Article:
Changes to the tax Instant Asset Write-Off in the May 9 Budget meant farmers who had ordered vehicles or equipment only had until June 30 to take delivery before the threshold dropped to just $20,000.
As part of the 2023–24 Budget, the Australian Government announced it will temporarily increase the instant asset write-off threshold to $20,000, from 1 July 2023 until 30 June 2024.
With many businesses still facing lengthy supply chain delivery delays, NSW Farmers joined other industry groups in calling for a “common sense extension” to the Instant Asset Write-Off.
But this week Agriculture Minister Murray Watt wrote to NSW Farmers President Xavier Martin to advise no extension would be granted. Mr Martin said the tin-eared decision would see farmers, tradies and small business owners thousands of dollars out of pocket.
“People have ordered expensive equipment and placed deposits or paid outright under the belief they could use the Instant Asset Write-Off, but now they’ll be caught short through no fault of their own,” Mr Martin said.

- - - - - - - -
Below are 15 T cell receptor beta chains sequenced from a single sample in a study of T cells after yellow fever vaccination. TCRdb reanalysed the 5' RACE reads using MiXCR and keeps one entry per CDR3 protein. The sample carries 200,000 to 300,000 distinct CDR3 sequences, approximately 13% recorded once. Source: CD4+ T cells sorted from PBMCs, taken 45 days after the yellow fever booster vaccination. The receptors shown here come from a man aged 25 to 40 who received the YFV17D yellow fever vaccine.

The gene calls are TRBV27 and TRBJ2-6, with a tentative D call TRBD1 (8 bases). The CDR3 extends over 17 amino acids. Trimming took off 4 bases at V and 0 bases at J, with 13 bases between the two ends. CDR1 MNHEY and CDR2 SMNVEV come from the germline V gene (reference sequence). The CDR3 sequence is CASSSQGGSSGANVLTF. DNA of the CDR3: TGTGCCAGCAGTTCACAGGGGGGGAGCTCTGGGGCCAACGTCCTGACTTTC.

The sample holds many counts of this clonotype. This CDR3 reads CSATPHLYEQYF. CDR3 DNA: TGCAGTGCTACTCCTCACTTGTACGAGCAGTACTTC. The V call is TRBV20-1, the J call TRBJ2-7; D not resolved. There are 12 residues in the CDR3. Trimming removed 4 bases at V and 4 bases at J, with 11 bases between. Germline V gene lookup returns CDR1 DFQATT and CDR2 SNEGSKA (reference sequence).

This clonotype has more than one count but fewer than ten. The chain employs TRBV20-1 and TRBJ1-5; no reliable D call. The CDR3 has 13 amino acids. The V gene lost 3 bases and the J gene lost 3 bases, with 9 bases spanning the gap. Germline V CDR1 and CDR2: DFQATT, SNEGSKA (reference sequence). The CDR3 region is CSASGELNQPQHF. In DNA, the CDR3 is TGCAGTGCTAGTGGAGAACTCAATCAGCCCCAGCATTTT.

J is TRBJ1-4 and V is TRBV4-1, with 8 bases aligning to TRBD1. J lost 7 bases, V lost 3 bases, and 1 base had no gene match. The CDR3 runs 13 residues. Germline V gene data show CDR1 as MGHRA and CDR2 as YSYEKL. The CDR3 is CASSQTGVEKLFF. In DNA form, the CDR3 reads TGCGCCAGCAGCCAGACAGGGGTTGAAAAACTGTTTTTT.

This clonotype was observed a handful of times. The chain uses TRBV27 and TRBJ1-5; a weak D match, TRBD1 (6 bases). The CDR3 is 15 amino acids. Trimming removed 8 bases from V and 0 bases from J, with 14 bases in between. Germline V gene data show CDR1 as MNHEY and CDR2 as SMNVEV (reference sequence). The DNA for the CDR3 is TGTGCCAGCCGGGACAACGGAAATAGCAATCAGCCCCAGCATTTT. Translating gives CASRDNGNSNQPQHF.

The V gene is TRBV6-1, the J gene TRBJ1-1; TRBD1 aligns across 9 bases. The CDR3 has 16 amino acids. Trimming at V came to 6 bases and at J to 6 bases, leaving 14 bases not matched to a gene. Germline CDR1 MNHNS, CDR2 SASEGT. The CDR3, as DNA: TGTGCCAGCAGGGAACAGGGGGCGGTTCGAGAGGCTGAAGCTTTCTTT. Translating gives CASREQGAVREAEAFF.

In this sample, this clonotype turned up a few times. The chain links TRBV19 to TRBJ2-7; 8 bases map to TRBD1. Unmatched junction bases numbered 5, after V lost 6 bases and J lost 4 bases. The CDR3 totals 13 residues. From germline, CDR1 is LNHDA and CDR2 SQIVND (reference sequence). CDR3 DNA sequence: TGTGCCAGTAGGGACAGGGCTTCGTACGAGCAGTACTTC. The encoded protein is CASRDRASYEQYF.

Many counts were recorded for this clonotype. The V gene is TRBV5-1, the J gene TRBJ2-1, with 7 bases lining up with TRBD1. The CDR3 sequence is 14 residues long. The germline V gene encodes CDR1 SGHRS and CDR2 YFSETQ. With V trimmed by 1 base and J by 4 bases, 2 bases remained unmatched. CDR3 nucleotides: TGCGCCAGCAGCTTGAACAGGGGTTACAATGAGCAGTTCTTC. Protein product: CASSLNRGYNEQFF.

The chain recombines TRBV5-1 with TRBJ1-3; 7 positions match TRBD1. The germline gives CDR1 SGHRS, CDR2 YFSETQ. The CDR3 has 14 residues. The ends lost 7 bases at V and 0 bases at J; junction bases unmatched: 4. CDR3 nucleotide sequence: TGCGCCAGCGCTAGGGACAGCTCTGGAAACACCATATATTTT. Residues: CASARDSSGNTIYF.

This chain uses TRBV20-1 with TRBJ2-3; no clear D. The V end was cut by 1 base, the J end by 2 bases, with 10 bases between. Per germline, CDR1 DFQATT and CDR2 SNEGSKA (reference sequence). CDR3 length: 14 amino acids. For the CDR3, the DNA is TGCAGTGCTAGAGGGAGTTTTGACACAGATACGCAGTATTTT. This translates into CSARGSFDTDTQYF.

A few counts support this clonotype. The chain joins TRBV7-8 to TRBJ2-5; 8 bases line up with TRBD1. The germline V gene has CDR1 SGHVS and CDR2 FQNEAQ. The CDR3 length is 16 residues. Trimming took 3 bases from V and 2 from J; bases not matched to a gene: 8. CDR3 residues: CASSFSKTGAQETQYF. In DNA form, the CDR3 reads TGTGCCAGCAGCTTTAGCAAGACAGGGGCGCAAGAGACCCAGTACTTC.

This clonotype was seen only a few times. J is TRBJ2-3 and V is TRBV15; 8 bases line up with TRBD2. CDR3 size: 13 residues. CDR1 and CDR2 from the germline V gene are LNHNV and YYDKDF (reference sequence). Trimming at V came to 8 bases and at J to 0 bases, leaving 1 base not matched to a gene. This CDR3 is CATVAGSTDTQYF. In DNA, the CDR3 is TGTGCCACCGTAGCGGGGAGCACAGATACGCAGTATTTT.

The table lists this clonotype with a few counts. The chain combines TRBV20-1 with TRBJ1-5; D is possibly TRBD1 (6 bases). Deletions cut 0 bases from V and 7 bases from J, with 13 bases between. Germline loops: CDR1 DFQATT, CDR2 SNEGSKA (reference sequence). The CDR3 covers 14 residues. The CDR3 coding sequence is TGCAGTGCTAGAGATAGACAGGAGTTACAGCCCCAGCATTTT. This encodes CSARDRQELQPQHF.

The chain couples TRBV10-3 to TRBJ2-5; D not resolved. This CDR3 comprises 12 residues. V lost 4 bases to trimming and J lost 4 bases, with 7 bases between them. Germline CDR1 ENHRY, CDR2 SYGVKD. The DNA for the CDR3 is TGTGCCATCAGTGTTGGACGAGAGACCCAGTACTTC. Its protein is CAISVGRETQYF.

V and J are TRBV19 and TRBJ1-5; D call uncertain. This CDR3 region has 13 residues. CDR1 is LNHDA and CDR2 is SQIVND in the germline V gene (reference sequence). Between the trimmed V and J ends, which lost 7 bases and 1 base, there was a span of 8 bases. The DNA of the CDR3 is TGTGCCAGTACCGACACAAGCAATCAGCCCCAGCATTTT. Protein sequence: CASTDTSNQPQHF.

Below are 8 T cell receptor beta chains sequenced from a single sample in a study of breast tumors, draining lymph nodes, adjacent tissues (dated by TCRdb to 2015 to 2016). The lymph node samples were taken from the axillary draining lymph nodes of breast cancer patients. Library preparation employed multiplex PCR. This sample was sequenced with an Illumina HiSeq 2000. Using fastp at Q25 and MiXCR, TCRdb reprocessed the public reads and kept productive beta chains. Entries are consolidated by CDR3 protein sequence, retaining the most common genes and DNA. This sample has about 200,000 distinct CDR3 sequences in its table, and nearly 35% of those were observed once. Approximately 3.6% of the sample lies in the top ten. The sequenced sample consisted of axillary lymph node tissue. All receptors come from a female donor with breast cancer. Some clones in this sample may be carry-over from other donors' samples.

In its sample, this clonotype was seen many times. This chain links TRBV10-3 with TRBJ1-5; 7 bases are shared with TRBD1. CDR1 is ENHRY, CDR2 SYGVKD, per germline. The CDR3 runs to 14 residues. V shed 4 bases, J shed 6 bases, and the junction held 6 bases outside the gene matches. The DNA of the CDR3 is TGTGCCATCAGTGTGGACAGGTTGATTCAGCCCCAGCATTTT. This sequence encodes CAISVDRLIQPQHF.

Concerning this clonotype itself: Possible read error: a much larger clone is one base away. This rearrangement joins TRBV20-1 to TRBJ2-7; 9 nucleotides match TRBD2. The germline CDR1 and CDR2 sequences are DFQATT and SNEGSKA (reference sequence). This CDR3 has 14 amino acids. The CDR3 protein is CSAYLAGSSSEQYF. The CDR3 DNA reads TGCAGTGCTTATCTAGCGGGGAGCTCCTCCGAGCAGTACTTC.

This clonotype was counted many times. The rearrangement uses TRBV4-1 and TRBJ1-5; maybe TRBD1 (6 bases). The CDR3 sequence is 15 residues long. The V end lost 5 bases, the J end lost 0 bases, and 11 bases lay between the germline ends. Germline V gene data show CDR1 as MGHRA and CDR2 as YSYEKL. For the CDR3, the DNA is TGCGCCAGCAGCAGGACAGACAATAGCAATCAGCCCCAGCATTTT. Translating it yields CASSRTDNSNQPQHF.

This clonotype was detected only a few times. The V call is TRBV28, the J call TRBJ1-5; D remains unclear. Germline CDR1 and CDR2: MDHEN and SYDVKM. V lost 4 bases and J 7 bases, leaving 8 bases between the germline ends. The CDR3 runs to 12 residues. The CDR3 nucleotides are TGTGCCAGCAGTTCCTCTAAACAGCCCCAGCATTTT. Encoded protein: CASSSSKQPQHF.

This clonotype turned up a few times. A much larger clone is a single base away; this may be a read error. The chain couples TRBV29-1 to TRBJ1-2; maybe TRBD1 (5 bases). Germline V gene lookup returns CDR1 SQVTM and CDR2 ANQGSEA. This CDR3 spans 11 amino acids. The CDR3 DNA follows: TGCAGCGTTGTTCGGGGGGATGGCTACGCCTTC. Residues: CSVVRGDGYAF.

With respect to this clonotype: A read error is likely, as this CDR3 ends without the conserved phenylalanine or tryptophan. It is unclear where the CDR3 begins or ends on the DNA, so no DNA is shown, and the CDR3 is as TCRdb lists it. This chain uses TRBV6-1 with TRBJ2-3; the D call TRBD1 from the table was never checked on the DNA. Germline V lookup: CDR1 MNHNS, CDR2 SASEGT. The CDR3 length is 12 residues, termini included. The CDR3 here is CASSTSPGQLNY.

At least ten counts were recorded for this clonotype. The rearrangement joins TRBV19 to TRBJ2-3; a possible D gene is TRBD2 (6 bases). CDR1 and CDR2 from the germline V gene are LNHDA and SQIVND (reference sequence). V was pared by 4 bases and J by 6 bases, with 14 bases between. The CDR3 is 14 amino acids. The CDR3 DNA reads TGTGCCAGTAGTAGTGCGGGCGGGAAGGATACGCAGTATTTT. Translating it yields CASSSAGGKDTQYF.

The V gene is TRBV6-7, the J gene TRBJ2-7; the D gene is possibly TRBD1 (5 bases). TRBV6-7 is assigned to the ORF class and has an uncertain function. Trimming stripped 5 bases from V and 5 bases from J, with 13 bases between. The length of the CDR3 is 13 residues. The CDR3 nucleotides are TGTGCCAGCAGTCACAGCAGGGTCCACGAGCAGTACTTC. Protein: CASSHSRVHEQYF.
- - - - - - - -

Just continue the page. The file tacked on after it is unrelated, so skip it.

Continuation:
“The right thing to do would be a grace period where anyone who paid for a tractor or piece of equipment before the Budget was handed down, but whose dealer can’t get it to them by June 30, will still be able to claim the write-off.
“As it stands, this decision will leave them thousands of dollars out of pocket at the worst possible time for business with soaring inflation and costs.”
Under the changes anyone who has not taken delivery of an order by June 30 – regardless of when the order was placed or paid for – would have to depreciate the asset over many years.
Some farmers had ordered expensive equipment such as tractors more than a year ago, Mr Martin said, and were still waiting to take delivery.
“This decision will leave farmers out of pocket because the government won’t do the right thing,” Mr Martin said.
“We’ve got this absurd situation where someone has paid for a tractor, but because they can’t get it by June 30 because of delays, the farmer will be left financially much worse off.
“It’s not fair and it will place a lot more unnecessary pressure on a lot of businesses.”